“O. Henry” was the pen name adopted by William Sydney Porter. He began his short story career by contributing Whistling Dick’s Christmas Stocking to McClure’s Magazine in 1899.
She sat upon the verdant hilltop, grass beneath bare feet, chores forgotten. She had come to gather firesticks and water. Instead, she gazed at the ripples on the water
“T-minus ten seconds.”
They say that, moments before you die, your life flashes before your eyes.
That day when we first kissed was a rainy Tuesday. We met for an innocent coffee while dark clouds built over the city. We talked about everything,
It was the red that drew my eye as soon as I came through the door. I quickly looked away and walked past to a vacant table.
My most enduring memory of Roma is of an occurrence on a cold November afternoon in the little green park which sits just above and overlooks the Coliseum. A lone woman
A complex woman went out for a walk one fine summer day. Trouble found her whether she looked for it or not, which she admittedly, intentionally sought out at times. On this fine day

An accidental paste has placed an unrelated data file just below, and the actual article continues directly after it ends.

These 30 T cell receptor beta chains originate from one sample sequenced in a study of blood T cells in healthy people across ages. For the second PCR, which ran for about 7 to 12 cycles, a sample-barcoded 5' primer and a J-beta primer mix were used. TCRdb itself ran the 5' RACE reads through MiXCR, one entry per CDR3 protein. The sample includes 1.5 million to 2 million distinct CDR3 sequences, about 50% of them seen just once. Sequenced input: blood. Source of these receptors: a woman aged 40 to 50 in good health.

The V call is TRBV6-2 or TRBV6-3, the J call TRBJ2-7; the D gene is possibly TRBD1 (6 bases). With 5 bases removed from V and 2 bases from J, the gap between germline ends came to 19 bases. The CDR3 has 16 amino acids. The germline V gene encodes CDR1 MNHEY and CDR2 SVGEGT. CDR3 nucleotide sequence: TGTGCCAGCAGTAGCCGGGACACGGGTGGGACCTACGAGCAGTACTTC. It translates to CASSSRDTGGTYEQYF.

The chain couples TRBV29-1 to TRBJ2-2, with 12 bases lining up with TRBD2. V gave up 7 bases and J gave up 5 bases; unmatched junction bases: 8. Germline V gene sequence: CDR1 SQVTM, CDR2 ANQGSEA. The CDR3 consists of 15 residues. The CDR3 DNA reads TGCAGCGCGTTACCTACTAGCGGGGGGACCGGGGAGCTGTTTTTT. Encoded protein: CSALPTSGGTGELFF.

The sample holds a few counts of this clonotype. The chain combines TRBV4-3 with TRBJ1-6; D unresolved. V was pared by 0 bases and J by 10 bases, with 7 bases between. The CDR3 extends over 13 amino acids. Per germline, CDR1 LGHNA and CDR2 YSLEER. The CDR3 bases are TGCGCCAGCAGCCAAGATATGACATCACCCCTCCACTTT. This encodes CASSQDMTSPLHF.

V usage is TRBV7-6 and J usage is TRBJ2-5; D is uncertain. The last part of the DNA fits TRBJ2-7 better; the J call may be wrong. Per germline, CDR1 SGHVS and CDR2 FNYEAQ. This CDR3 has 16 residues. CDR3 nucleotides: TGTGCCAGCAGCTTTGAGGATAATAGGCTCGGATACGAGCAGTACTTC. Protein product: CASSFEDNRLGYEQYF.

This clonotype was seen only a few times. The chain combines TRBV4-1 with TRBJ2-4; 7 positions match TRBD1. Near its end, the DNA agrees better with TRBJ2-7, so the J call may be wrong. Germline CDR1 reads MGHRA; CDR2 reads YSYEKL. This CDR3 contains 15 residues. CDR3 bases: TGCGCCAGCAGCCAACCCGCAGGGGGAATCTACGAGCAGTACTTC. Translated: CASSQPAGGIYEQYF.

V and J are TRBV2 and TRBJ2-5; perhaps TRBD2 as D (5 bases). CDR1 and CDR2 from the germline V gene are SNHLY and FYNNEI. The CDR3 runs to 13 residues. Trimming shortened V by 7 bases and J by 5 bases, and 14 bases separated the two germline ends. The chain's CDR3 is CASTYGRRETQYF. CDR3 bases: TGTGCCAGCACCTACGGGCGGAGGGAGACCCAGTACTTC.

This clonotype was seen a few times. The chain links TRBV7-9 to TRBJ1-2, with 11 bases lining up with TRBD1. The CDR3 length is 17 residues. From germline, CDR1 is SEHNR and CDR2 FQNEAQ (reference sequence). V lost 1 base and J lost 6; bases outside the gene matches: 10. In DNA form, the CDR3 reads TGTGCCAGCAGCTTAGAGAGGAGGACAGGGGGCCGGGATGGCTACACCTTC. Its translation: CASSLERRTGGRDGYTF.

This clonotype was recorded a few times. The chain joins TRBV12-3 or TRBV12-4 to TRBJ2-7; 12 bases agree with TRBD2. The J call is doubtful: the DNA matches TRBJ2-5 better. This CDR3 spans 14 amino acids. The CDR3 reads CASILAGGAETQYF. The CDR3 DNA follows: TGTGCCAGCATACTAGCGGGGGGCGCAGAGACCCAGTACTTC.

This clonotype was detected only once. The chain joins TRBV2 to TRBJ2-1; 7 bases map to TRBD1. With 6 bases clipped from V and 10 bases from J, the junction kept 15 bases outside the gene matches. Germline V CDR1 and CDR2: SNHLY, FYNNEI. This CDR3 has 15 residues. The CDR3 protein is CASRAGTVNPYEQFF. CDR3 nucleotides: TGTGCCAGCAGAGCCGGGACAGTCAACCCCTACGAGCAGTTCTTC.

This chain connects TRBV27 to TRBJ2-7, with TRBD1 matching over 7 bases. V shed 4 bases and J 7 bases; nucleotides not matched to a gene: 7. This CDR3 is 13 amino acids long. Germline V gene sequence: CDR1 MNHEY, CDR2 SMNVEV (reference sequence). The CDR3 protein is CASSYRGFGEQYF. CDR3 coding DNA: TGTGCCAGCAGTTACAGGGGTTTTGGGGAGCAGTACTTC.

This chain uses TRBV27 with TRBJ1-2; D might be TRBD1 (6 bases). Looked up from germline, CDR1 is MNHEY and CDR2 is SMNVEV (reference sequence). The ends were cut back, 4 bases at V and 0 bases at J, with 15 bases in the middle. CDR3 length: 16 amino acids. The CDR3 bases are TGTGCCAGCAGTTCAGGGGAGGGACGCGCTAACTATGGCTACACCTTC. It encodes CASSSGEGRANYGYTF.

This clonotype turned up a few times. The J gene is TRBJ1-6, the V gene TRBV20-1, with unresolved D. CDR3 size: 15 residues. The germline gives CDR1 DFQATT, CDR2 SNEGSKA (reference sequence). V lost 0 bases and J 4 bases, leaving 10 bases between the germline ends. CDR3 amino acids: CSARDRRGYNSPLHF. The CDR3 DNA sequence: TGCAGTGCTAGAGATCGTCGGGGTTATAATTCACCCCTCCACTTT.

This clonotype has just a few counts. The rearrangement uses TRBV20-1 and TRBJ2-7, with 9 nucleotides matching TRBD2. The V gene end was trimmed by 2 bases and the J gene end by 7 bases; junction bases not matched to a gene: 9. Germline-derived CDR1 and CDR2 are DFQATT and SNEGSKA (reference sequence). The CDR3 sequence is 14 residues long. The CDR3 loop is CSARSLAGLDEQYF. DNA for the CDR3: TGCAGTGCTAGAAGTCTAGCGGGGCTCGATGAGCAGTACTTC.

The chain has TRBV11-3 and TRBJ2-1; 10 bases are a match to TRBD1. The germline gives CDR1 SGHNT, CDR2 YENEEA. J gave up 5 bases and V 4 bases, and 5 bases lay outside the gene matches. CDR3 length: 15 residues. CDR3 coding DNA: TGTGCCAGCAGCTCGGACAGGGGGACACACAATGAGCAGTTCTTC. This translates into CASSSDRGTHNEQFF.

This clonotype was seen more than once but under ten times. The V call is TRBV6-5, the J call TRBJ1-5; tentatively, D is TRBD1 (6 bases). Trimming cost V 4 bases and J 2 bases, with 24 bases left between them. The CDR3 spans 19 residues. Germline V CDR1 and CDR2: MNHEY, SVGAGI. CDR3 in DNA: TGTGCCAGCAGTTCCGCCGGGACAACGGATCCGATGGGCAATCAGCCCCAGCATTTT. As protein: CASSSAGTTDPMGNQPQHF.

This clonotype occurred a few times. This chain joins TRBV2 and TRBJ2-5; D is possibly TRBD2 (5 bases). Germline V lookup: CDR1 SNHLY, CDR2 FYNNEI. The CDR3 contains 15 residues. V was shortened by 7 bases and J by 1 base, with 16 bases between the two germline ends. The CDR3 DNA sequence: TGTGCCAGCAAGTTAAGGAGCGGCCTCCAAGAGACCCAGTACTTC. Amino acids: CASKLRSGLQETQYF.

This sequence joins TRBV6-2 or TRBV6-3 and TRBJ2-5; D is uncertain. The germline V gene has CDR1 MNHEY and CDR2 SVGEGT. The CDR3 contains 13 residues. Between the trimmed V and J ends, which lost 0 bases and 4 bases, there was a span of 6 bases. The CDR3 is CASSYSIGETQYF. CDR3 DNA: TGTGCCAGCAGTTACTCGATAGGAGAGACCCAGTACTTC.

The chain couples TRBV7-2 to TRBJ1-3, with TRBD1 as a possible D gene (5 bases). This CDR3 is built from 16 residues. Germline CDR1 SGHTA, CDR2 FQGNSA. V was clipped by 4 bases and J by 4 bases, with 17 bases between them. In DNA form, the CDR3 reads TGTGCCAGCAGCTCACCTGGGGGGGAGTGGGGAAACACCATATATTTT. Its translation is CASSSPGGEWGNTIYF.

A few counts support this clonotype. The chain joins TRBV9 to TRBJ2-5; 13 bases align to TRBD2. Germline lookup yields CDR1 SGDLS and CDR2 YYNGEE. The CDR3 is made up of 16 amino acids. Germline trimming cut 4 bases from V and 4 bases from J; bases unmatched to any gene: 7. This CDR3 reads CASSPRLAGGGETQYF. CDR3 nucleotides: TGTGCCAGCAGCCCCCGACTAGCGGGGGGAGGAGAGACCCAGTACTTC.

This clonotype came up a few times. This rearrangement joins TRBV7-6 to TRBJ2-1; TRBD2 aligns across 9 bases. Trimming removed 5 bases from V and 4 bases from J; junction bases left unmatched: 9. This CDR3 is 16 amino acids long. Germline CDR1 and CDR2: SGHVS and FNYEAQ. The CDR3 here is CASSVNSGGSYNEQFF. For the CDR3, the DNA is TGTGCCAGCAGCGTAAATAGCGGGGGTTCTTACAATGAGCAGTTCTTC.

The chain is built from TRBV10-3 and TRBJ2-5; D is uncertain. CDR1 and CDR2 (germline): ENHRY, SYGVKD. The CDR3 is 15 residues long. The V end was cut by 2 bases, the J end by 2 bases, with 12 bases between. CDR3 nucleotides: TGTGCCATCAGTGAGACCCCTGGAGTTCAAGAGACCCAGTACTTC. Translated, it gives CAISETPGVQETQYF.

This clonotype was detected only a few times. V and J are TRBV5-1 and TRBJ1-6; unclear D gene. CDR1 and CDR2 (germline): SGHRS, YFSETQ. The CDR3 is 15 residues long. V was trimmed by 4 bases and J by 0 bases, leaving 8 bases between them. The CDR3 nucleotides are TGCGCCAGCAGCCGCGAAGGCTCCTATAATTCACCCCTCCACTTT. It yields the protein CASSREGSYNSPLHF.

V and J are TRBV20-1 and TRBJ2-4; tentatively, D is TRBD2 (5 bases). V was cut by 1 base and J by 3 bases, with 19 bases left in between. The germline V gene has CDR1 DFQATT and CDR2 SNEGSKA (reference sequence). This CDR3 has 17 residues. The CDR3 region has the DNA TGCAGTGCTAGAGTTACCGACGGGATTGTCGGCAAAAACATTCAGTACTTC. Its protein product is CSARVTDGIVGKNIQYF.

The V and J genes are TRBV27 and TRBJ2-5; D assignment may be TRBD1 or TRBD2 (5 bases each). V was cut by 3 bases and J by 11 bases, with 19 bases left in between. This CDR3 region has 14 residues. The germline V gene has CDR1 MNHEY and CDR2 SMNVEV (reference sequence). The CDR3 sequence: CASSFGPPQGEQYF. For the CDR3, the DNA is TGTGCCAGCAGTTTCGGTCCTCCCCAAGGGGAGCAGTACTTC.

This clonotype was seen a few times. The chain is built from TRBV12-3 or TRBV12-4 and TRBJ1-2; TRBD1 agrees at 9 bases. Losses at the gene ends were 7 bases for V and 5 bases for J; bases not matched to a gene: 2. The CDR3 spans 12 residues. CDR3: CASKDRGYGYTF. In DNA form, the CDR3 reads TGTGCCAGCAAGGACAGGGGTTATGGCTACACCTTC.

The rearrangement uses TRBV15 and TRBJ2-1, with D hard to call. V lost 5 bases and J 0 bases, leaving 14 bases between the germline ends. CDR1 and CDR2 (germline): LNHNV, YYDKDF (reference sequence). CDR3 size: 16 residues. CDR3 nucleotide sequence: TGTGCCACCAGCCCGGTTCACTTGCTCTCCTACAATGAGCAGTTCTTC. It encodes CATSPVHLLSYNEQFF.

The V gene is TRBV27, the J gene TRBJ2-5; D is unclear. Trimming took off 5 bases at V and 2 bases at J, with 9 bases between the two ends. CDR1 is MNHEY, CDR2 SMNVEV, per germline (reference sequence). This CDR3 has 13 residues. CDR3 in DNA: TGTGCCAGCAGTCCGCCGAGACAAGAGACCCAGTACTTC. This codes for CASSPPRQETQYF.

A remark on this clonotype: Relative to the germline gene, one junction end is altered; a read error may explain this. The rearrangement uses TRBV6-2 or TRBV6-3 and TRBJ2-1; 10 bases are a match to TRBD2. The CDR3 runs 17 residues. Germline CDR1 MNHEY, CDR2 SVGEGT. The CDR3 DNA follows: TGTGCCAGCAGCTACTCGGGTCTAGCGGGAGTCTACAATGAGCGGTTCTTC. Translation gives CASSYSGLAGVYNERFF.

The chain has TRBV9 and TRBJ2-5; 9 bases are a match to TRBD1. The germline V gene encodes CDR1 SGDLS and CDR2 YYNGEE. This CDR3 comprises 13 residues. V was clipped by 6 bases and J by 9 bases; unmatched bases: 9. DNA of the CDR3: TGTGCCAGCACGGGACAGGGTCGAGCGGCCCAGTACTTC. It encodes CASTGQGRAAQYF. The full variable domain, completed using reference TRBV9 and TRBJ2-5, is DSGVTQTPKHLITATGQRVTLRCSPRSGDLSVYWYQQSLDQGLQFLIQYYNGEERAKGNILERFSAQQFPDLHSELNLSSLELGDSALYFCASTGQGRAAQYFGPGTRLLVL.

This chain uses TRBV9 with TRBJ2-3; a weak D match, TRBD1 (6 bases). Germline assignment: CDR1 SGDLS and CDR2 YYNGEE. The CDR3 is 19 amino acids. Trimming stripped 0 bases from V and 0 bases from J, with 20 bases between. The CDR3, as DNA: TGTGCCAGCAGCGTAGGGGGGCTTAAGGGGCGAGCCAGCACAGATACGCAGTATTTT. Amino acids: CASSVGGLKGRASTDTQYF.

Full of longing, he was waiting to see her. The mysterious admirer had written to him a very short note “Wait for me at the library entrance. Let’s meet in a few minutes.” His tired eyes were watching
Flounder by Andrew M. Carless I threw my tackle box in the bed of my truck, chunks of rust bounced off the tire. Billy pretended not to see it. He struggled with the jumbled words in his head. He wasn’t the type to come out and ask, so he bit his lower lip and concentrated. […]
Each spring, the urge to plant something—a flower or vegetable or anything that would blossom and produce—pulled at her. It must have been a legacy from her grandmother who had, long ago, kept a garden of small and neat proportions.